GAIL and GSPC rivalry block Vadodara CGD expansion

Vol 11, PW 23 (15 May 08) Midstream & Downstream

Ambitious plans to expand and modernise the 39-year old City Gas Distribution network in Vadodara are gathering dust because Gujarat state authorities in Gandhinagar are trying to force foist GSPC on city councillors at the expense of GAIL.

Owned and controlled by Delhi, GAIL has long sought control of the gas market in Gujarat, but is coming up against consistent pressure from Gujarat government-owned GSPC. Rivalry between the two in Vadodara, Gujarat’s fourth major city with a population of 1.6m, erupted in September last year when elected members of the Vadodara Municipal Corporation (VMC) were debating a joint venture proposal with GAIL when political bosses in Gandhinagar intervened to sabotage the proposal in favour of GSPC.

Given the sensitivities involved, nobody is willing to speak on the record but during a visit to Vadodara last week PETROWATCH learnt that municipal officials have decided to drop the JV proposal with GAIL with a â€کnote’ that “the appropriate decision will be taken after similar proposals are received from other players (read: GSPC).â€‌ GSPC, however, has not responded.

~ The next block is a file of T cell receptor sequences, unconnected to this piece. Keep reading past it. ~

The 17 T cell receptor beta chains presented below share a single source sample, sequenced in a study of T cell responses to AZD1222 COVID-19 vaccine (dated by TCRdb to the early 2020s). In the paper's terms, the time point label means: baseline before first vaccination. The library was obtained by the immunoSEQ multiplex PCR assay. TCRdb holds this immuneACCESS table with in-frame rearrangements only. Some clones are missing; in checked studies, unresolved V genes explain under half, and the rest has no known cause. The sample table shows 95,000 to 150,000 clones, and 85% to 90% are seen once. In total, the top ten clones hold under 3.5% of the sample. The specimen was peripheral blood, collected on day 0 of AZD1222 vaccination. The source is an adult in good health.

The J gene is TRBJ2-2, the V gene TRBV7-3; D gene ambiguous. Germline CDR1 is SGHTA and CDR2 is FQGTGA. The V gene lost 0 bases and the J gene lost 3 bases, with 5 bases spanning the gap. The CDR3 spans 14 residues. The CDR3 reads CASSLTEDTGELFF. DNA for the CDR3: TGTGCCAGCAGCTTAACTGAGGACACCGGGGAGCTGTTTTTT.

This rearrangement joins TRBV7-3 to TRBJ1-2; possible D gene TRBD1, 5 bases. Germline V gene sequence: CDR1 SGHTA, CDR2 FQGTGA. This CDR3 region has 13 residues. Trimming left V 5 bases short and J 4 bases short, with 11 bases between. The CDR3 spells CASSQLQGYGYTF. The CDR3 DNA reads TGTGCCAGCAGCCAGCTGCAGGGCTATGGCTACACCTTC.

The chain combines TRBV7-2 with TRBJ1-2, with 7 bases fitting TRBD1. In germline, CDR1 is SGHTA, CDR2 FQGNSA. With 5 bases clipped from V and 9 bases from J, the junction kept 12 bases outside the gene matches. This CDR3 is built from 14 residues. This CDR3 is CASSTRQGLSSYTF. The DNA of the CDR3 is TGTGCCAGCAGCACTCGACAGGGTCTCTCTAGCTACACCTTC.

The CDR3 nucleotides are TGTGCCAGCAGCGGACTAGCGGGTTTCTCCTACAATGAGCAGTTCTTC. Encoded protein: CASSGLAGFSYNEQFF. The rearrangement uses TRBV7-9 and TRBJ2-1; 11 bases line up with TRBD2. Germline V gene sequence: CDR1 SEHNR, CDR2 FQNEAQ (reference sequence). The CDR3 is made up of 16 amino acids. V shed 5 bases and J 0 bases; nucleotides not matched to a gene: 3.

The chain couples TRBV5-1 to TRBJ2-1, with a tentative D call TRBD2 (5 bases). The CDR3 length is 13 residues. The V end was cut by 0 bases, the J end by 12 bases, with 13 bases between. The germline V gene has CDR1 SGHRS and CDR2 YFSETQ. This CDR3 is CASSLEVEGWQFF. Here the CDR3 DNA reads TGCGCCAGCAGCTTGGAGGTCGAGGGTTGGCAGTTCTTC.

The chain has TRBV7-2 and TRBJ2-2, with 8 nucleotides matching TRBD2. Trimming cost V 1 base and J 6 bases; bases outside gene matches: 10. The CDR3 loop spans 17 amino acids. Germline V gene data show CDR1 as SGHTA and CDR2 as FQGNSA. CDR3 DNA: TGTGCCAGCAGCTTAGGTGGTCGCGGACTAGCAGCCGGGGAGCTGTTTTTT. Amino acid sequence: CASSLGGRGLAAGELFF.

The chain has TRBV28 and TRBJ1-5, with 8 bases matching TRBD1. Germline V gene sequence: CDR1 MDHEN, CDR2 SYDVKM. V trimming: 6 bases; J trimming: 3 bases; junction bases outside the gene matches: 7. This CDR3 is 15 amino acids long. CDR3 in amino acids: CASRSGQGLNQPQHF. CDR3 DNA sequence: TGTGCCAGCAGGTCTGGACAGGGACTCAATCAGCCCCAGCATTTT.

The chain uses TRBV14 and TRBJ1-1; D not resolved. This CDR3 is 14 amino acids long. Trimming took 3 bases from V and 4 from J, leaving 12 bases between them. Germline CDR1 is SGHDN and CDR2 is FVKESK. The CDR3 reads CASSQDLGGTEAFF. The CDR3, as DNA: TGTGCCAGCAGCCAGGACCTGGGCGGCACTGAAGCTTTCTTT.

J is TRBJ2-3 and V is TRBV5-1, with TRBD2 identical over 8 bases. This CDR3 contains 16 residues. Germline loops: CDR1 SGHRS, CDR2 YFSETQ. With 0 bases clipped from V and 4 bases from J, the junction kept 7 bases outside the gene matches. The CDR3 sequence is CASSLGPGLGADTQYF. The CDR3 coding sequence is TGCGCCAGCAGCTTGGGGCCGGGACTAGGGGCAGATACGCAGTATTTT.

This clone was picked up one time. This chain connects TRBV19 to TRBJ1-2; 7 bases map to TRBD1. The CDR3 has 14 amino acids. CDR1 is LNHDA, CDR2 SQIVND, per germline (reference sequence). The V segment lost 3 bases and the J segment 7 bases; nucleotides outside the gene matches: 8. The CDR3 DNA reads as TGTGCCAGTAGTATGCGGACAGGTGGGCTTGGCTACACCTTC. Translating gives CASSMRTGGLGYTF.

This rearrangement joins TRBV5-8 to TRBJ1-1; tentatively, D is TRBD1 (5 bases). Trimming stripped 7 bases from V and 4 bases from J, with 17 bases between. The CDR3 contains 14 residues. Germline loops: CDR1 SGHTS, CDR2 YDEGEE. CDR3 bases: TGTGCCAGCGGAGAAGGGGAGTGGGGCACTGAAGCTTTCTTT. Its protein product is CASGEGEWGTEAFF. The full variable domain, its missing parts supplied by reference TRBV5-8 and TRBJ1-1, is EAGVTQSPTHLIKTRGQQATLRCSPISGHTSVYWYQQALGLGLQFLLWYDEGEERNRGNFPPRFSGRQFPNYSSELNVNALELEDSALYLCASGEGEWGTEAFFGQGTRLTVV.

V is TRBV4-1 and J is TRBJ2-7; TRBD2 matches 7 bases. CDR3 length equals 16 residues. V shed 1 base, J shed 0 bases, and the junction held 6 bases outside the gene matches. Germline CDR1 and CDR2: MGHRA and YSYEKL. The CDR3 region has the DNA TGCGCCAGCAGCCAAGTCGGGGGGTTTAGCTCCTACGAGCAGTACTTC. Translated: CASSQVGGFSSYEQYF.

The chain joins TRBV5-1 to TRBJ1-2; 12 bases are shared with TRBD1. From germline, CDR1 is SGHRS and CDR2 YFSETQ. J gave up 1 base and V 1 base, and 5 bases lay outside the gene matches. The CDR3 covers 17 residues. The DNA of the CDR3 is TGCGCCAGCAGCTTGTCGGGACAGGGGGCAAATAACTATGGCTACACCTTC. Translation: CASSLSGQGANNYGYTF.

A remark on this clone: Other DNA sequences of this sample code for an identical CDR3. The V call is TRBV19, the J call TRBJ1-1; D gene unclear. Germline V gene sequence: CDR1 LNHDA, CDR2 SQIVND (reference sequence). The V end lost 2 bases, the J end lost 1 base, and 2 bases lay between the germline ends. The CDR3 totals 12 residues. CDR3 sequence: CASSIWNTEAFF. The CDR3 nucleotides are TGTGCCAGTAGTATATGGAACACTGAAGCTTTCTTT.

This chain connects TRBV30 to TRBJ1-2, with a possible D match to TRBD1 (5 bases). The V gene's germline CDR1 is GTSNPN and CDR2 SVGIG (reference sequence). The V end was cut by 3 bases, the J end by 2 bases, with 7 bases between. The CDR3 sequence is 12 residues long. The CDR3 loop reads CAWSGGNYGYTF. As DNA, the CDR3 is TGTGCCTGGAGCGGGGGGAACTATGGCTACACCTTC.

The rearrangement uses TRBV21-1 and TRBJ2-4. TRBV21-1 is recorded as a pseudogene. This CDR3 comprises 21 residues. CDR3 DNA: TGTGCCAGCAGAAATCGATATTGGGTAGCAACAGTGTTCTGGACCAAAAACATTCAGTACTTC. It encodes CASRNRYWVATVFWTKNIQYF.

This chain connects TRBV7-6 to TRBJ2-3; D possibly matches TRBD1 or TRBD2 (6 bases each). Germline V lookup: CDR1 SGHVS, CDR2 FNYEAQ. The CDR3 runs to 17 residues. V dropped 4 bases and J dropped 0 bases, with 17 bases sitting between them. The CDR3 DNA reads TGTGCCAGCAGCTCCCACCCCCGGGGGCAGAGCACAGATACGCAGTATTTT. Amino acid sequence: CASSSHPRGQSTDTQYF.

“We are not interested in entering a JV with private players,â€‌ reports a VMC source, diplomatically. “Proposals are awaited from GSPC and GAIL.

â€‌ At first glance, GAIL, not GSPC, is the obvious JV partner: Vadodara already buys 100,000 cm/d from GAIL at Rs6000 per thousand cubic metres for sale to 70,000 customers of whom 67,000 are households and the rest commercial. As with the rest of Gujarat demand is soaring and authorities predict more than 400% increase in its customer base to 300,000 customers as demand rises in tandem with the city’s fast growth.

Vadodara city authorities are ill equipped to meet this demand on their own, hence the proposed JV with GAIL. Without help, Vadodara authorities can add up to 70,000 more customers only.

“We are refusing new gas connections,â€‌ confirms a VMC source. “Any additional gas will be at a much higher price and that would mean restructuring the present tariff.

We operate a no-profit no-loss operation and don’t have the money, technology or skills to fund expansion.â€‌